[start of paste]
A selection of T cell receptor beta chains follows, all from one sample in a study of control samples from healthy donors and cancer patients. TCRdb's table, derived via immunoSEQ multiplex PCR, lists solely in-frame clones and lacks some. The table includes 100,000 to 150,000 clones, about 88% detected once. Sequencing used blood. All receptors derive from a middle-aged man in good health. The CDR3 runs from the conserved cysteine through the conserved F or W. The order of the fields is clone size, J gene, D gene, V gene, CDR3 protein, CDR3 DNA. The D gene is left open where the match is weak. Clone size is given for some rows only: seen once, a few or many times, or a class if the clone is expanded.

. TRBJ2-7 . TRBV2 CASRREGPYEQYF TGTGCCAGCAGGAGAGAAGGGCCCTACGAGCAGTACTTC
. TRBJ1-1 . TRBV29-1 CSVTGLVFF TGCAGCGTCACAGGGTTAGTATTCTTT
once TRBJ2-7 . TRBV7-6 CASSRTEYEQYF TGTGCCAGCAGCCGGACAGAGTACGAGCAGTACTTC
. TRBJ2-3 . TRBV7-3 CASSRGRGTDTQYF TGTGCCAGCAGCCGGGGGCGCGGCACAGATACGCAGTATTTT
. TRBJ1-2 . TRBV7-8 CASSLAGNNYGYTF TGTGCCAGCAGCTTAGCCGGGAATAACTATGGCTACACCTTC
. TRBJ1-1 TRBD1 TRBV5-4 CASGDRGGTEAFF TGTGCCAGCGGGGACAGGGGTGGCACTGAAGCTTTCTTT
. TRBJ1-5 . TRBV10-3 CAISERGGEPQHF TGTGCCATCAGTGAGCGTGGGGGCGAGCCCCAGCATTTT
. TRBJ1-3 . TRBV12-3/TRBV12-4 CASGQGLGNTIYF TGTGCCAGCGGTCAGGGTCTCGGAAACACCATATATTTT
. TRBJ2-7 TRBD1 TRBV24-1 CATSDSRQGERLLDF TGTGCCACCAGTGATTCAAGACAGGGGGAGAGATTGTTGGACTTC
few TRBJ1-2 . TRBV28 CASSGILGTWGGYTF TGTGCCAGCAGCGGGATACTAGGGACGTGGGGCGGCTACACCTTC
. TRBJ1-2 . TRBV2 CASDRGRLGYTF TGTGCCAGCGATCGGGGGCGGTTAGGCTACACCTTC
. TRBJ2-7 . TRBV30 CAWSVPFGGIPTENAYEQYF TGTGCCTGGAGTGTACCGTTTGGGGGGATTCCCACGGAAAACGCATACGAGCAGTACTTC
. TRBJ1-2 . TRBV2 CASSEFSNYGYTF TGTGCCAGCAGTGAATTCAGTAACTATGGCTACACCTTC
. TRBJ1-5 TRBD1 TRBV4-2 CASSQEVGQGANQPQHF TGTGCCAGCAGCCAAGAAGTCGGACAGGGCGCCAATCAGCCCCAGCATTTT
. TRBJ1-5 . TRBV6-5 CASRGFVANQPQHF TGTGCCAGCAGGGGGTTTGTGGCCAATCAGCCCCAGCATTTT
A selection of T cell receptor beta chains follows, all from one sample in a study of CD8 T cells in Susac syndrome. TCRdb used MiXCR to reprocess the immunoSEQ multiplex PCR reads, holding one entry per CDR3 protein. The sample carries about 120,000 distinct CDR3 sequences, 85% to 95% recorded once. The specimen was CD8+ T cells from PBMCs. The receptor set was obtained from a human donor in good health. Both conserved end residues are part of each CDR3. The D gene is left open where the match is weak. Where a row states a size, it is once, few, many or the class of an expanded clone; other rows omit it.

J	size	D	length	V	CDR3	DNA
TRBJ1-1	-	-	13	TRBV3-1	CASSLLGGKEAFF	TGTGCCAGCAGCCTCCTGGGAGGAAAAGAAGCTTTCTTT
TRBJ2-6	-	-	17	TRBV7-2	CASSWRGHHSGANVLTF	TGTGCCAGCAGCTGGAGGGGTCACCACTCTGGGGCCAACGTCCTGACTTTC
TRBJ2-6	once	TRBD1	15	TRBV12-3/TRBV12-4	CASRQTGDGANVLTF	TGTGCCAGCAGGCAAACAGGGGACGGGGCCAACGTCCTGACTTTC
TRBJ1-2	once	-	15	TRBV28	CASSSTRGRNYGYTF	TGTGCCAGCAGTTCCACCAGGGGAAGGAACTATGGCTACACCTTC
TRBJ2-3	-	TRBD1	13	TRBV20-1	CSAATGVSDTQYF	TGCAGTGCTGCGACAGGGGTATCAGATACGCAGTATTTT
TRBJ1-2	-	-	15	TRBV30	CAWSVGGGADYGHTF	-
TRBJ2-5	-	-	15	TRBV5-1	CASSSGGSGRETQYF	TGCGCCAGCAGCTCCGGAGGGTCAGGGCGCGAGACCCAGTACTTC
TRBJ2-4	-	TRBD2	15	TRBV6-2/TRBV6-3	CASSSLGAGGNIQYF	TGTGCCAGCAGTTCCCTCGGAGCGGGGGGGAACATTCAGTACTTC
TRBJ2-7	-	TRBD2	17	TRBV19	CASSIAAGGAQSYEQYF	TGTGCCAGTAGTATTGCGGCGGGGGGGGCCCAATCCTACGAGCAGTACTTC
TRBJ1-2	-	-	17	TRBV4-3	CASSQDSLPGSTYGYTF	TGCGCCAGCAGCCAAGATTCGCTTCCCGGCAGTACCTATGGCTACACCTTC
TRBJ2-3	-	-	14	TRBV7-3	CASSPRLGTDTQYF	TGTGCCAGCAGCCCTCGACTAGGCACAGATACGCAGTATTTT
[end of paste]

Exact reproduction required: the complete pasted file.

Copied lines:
A selection of T cell receptor beta chains follows, all from one sample in a study of control samples from healthy donors and cancer patients. TCRdb's table, derived via immunoSEQ multiplex PCR, lists solely in-frame clones and lacks some. The table includes 100,000 to 150,000 clones, about 88% detected once. Sequencing used blood. All receptors derive from a middle-aged man in good health. The CDR3 runs from the conserved cysteine through the conserved F or W. The order of the fields is clone size, J gene, D gene, V gene, CDR3 protein, CDR3 DNA. The D gene is left open where the match is weak. Clone size is given for some rows only: seen once, a few or many times, or a class if the clone is expanded.

. TRBJ2-7 . TRBV2 CASRREGPYEQYF TGTGCCAGCAGGAGAGAAGGGCCCTACGAGCAGTACTTC
. TRBJ1-1 . TRBV29-1 CSVTGLVFF TGCAGCGTCACAGGGTTAGTATTCTTT
once TRBJ2-7 . TRBV7-6 CASSRTEYEQYF TGTGCCAGCAGCCGGACAGAGTACGAGCAGTACTTC
. TRBJ2-3 . TRBV7-3 CASSRGRGTDTQYF TGTGCCAGCAGCCGGGGGCGCGGCACAGATACGCAGTATTTT
. TRBJ1-2 . TRBV7-8 CASSLAGNNYGYTF TGTGCCAGCAGCTTAGCCGGGAATAACTATGGCTACACCTTC
. TRBJ1-1 TRBD1 TRBV5-4 CASGDRGGTEAFF TGTGCCAGCGGGGACAGGGGTGGCACTGAAGCTTTCTTT
. TRBJ1-5 . TRBV10-3 CAISERGGEPQHF TGTGCCATCAGTGAGCGTGGGGGCGAGCCCCAGCATTTT
. TRBJ1-3 . TRBV12-3/TRBV12-4 CASGQGLGNTIYF TGTGCCAGCGGTCAGGGTCTCGGAAACACCATATATTTT
. TRBJ2-7 TRBD1 TRBV24-1 CATSDSRQGERLLDF TGTGCCACCAGTGATTCAAGACAGGGGGAGAGATTGTTGGACTTC
few TRBJ1-2 . TRBV28 CASSGILGTWGGYTF TGTGCCAGCAGCGGGATACTAGGGACGTGGGGCGGCTACACCTTC
. TRBJ1-2 . TRBV2 CASDRGRLGYTF TGTGCCAGCGATCGGGGGCGGTTAGGCTACACCTTC
. TRBJ2-7 . TRBV30 CAWSVPFGGIPTENAYEQYF TGTGCCTGGAGTGTACCGTTTGGGGGGATTCCCACGGAAAACGCATACGAGCAGTACTTC
. TRBJ1-2 . TRBV2 CASSEFSNYGYTF TGTGCCAGCAGTGAATTCAGTAACTATGGCTACACCTTC
. TRBJ1-5 TRBD1 TRBV4-2 CASSQEVGQGANQPQHF TGTGCCAGCAGCCAAGAAGTCGGACAGGGCGCCAATCAGCCCCAGCATTTT
. TRBJ1-5 . TRBV6-5 CASRGFVANQPQHF TGTGCCAGCAGGGGGTTTGTGGCCAATCAGCCCCAGCATTTT
A selection of T cell receptor beta chains follows, all from one sample in a study of CD8 T cells in Susac syndrome. TCRdb used MiXCR to reprocess the immunoSEQ multiplex PCR reads, holding one entry per CDR3 protein. The sample carries about 120,000 distinct CDR3 sequences, 85% to 95% recorded once. The specimen was CD8+ T cells from PBMCs. The receptor set was obtained from a human donor in good health. Both conserved end residues are part of each CDR3. The D gene is left open where the match is weak. Where a row states a size, it is once, few, many or the class of an expanded clone; other rows omit it.

J	size	D	length	V	CDR3	DNA
TRBJ1-1	-	-	13	TRBV3-1	CASSLLGGKEAFF	TGTGCCAGCAGCCTCCTGGGAGGAAAAGAAGCTTTCTTT
TRBJ2-6	-	-	17	TRBV7-2	CASSWRGHHSGANVLTF	TGTGCCAGCAGCTGGAGGGGTCACCACTCTGGGGCCAACGTCCTGACTTTC
TRBJ2-6	once	TRBD1	15	TRBV12-3/TRBV12-4	CASRQTGDGANVLTF	TGTGCCAGCAGGCAAACAGGGGACGGGGCCAACGTCCTGACTTTC
TRBJ1-2	once	-	15	TRBV28	CASSSTRGRNYGYTF	TGTGCCAGCAGTTCCACCAGGGGAAGGAACTATGGCTACACCTTC
TRBJ2-3	-	TRBD1	13	TRBV20-1	CSAATGVSDTQYF	TGCAGTGCTGCGACAGGGGTATCAGATACGCAGTATTTT
TRBJ1-2	-	-	15	TRBV30	CAWSVGGGADYGHTF	-
TRBJ2-5	-	-	15	TRBV5-1	CASSSGGSGRETQYF	TGCGCCAGCAGCTCCGGAGGGTCAGGGCGCGAGACCCAGTACTTC
TRBJ2-4	-	TRBD2	15	TRBV6-2/TRBV6-3	CASSSLGAGGNIQYF	TGTGCCAGCAGTTCCCTCGGAGCGGGGGGGAACATTCAGTACTTC
TRBJ2-7	-	TRBD2	17	TRBV19	CASSIAAGGAQSYEQYF	TGTGCCAGTAGTATTGCGGCGGGGGGGGCCCAATCCTACGAGCAGTACTTC
TRBJ1-2	-	-	17	TRBV4-3	CASSQDSLPGSTYGYTF	TGCGCCAGCAGCCAAGATTCGCTTCCCGGCAGTACCTATGGCTACACCTTC
TRBJ2-3	-	-	14	TRBV7-3	CASSPRLGTDTQYF	TGTGCCAGCAGCCCTCGACTAGGCACAGATACGCAGTATTTT